Day 5 - Washington DC (cont)  
   
    Statue of Abraham Lincoln, Lincoln Memorial, Washington DC    
Minolta X-570 with 24mm f/2.8 VFC MC Rokkor Film: Kodak Portra 400UC
 

Immediately after crossing the Arlington Memorial Bridge, I came across one of the most recognisable monuments anywhere in the world, the Lincoln Memorial.

The Lincoln Memorial was designed by Henry Bacon, and is clearly inspired by the Parthenon in Athens. In 1889 Henry Bacon had won the Rotch Travelling Scholarship, which enabled him to study architecture in Italy and Greece. This background has obviously contributed to his design, which as a symbol of democracy draws heavily on the concept of ancient Greece as the birthplace of the democratic ideal. The building was commenced in 1914 and completed in the wake of World War I. At the time its idealised white marble columns and sheer size might have been seen to be a symbol of the triumph of American democracy over the dark forces threatening the world at the start of the twentieth century. It's design is certainly more reflective of the times of its construction than those of the man it commemorates.

The design includes 36 huge Doric columns (one for each state at the time of Lincoln's death), around a room in which sits a 19 foot high statue of Abraham Lincoln. The statue was carved by Daniel Chester French and is estimated to weigh 120 tons. On the wall inside the building is the transcript of the Gettysburg Address, one of the most famous speeches of all time, and one which firmly enshrined the values of equality and freedom in the American psyche.

The speech was given on November 19, 1863 at the occasion of the commemoration of the National Cemetery at Gettysburg, site of the most influential and famous battle of the Civil War. After a two hour speech from Edward Everett, the nations foremost rhetorician, Abraham Lincoln rose and made the following speech.

"Four score and seven years ago our fathers brought forth on this continent a new nation, conceived in liberty and dedicated to the proposition that all men are created equal.

Now we are engaged in a great civil war, testing whether that nation or any nation so conceived and so dedicated can long endure. We are met on a great battlefield of that war. We have come to dedicate a portion of that field as a final resting-place for those who here gave their lives that that nation might live. It is altogether fitting and proper that we should do this.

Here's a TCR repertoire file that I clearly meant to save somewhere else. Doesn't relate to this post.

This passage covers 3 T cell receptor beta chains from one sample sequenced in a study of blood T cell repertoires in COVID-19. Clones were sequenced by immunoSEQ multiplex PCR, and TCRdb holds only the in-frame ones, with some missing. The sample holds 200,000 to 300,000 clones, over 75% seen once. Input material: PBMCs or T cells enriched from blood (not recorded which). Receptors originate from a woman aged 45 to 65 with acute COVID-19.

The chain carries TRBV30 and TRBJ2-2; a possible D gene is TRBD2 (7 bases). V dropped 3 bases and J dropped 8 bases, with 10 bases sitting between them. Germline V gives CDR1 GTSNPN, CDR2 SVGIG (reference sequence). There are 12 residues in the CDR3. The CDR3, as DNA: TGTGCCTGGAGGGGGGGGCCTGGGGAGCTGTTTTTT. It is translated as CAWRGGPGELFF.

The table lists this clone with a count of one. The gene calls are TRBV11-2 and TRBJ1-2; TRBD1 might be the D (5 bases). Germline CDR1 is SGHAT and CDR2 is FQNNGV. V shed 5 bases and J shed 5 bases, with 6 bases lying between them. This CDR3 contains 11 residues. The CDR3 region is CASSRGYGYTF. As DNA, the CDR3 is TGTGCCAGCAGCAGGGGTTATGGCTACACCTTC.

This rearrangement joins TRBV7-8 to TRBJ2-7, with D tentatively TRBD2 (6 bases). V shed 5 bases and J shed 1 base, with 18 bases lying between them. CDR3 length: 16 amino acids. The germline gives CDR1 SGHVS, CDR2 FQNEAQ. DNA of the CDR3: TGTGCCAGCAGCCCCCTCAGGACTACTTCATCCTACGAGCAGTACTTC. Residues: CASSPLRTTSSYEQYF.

But in a larger sense, we cannot dedicate, we cannot consecrate, we cannot hallow this ground. The brave men, living and dead who struggled here have consecrated it far above our poor power to add or detract. The world will little note nor long remember what we say here, but it can never forget what they did here. It is for us the living rather to be dedicated here to the unfinished work which they who fought here have thus far so nobly advanced. It is rather for us to be here dedicated to the great task remaining before us--that from these honored dead we take increased devotion to that cause for which they gave the last full measure of devotion--that we here highly resolve that these dead shall not have died in vain, that this nation under God shall have a new birth of freedom, and that government of the people, by the people, for the people shall not perish from the earth."

The power of a monument is defined by its ability to continue to remain relevant long after it is created. In this respect the Lincoln Memorial seems as powerful today as it must have been long ago.

 
   
   

Self Portrait, Lincoln Memorial

   
 

Minolta X-570 with 17mm f/4 MC W.Rokkor Film: Kodak Portra 400UC

   
 

Adjacent to the Lincoln Memorial is the Korean War Veterans Memorial. Dedicated in 1995, it recognises the efforts of men and women who fought and worked to protect South Korea from incursion from Communist North Korea between 1950-1953. Without television shows such as M*A*S*H the Korean war would be all but forgotten today, coming so close on the heels of World War II, and overshadowed by the later Vietnam conflict. However, the three years of the Korean war were very bloody, with 54,246 American casualties compared to 58,226 for the entire 16 years of the Vietnam war.

 
 
 
 
The Reflecting Pool, Korean War Veterans Memorial, Washington DC
 
 
Minolta X-570 with 50mm f/1.2 MD Rokkor-X. Film: Kodak Portra 400UC
 
 

The Memorial includes statues of troops, weighed down by their soaked ponchos, walking through fields, reflected in a stone wall, into which is inscribed the faces of some of the servicemen who fought in the battle. The memorial concludes with the pool of rememberance, where there is an incription which echoes across the country on every Rememberence Day - "Freedom is not Free".